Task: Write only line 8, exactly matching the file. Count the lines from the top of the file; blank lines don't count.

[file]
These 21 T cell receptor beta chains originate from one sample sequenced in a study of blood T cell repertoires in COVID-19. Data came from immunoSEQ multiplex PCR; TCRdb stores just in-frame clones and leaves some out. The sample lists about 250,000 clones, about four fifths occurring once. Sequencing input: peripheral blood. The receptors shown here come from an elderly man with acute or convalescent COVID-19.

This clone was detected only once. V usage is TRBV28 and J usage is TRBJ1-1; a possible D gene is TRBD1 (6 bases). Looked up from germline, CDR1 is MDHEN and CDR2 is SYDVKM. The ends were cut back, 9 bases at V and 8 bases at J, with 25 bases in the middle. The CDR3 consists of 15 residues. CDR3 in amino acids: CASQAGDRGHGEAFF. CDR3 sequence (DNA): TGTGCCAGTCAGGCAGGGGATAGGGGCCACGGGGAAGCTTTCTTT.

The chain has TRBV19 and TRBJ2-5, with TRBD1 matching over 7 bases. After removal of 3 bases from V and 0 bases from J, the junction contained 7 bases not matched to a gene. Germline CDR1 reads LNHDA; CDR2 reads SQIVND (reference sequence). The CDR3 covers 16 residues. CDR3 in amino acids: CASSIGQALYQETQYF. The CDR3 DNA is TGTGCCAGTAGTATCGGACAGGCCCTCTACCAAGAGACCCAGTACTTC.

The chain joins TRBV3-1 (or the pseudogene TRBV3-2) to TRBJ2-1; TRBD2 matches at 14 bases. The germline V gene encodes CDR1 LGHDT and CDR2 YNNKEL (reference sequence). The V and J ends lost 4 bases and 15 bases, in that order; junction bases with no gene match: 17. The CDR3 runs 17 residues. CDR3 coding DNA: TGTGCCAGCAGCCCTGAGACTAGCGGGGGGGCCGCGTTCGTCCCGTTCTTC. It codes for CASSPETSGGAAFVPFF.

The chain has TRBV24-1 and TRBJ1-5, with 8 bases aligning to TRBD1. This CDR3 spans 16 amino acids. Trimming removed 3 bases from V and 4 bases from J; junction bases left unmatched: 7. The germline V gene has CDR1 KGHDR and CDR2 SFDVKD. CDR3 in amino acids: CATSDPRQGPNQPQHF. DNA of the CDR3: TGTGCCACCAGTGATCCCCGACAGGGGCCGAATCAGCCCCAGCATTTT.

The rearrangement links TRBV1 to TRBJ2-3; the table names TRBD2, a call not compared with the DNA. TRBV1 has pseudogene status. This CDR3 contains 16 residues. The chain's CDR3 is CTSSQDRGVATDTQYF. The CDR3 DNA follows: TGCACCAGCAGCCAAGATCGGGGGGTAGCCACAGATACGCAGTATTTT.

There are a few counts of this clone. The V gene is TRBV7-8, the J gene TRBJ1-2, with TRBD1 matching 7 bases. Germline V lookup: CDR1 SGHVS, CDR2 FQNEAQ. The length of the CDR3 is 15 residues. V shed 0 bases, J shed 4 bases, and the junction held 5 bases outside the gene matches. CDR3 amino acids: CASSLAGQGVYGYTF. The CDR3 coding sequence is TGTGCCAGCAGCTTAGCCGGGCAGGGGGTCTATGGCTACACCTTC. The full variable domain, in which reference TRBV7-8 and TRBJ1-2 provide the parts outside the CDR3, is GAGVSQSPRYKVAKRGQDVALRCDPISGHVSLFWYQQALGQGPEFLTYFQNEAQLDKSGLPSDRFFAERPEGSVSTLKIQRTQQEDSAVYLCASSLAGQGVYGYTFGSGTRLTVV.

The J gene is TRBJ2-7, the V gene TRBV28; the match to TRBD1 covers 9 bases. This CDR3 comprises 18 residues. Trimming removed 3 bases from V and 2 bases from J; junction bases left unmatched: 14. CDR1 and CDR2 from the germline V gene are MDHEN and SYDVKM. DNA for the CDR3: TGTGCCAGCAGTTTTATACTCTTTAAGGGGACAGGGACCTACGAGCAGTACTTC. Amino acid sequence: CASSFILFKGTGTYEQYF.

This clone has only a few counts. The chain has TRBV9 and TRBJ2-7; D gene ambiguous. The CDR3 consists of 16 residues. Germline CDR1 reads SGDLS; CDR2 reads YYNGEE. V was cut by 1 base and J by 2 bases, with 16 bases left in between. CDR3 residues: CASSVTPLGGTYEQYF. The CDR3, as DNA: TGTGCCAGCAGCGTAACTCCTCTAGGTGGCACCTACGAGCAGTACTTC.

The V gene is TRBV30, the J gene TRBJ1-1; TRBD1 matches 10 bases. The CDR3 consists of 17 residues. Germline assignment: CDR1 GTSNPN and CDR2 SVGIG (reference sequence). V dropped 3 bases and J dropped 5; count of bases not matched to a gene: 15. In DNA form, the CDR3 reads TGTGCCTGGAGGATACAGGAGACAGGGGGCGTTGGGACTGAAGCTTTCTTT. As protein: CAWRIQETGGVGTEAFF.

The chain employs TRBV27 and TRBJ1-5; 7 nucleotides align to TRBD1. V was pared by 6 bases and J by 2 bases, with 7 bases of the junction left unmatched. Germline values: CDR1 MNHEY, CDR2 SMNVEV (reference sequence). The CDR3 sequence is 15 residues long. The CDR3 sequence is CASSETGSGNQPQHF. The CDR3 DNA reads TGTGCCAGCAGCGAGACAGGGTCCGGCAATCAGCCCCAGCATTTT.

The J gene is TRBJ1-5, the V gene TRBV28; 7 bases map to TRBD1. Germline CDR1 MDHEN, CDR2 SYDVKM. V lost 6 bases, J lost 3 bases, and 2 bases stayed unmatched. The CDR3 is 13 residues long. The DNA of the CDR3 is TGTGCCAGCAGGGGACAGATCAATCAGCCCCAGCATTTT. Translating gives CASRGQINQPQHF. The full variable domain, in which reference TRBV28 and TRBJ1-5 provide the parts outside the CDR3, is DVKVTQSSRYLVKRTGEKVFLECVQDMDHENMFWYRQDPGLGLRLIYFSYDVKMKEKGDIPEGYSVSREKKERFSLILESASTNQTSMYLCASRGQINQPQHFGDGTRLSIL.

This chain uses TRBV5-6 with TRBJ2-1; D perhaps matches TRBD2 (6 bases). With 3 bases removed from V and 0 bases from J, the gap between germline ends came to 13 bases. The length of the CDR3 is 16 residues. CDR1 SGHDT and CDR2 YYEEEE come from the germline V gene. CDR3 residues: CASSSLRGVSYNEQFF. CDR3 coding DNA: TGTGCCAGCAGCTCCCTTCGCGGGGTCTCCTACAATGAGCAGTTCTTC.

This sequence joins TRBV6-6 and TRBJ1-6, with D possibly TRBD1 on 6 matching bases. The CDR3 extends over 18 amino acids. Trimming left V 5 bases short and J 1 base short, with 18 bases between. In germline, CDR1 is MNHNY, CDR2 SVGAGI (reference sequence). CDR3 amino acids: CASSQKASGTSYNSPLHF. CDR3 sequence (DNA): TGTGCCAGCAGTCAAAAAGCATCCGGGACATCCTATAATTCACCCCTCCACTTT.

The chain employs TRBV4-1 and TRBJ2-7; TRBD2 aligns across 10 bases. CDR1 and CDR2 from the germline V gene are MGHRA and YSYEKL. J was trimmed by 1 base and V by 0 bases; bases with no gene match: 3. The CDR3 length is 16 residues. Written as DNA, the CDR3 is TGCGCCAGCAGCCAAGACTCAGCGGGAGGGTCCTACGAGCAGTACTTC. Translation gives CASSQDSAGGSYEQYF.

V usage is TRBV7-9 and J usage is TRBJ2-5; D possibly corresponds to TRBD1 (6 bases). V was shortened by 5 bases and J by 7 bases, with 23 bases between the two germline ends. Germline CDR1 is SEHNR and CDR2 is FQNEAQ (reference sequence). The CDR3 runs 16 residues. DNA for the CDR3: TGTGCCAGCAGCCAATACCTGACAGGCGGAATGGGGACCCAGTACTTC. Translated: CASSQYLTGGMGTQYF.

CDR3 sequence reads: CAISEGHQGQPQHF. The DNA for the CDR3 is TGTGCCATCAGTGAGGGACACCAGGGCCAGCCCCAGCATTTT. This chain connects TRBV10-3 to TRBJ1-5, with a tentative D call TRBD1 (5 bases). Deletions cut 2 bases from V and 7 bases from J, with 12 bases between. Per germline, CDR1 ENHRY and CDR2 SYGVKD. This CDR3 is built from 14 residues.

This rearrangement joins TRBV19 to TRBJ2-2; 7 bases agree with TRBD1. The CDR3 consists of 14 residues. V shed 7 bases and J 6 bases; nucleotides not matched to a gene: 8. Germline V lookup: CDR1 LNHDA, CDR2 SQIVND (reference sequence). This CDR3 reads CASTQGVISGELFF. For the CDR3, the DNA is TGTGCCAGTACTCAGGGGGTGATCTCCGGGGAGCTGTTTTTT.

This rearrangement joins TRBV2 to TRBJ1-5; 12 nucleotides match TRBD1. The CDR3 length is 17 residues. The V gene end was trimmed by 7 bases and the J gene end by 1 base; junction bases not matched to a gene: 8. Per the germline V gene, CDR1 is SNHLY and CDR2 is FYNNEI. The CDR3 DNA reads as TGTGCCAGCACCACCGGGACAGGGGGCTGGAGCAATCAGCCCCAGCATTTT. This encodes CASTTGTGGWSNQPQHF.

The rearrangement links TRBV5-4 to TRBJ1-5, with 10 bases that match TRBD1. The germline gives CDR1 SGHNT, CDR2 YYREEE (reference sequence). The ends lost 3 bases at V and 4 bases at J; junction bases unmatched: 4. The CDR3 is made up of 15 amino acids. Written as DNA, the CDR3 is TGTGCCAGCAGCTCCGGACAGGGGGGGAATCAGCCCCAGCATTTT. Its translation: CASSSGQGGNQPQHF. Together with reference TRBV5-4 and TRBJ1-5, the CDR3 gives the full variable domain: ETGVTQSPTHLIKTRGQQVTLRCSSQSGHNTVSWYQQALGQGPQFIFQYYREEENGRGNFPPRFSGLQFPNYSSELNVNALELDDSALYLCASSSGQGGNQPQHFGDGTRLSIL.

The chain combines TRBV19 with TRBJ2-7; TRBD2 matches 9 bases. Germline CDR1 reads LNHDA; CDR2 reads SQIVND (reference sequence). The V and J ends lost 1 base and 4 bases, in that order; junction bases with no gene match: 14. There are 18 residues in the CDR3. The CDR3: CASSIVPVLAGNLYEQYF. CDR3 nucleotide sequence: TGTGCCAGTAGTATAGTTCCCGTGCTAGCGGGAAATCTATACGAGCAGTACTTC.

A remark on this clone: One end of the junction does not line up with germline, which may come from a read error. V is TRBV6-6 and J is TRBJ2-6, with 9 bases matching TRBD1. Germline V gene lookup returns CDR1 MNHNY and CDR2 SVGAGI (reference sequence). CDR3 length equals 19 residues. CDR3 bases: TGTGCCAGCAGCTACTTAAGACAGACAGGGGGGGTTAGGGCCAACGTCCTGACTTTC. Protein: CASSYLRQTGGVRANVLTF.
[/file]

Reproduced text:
The J gene is TRBJ2-7, the V gene TRBV28; the match to TRBD1 covers 9 bases. This CDR3 comprises 18 residues. Trimming removed 3 bases from V and 2 bases from J; junction bases left unmatched: 14. CDR1 and CDR2 from the germline V gene are MDHEN and SYDVKM. DNA for the CDR3: TGTGCCAGCAGTTTTATACTCTTTAAGGGGACAGGGACCTACGAGCAGTACTTC. Amino acid sequence: CASSFILFKGTGTYEQYF.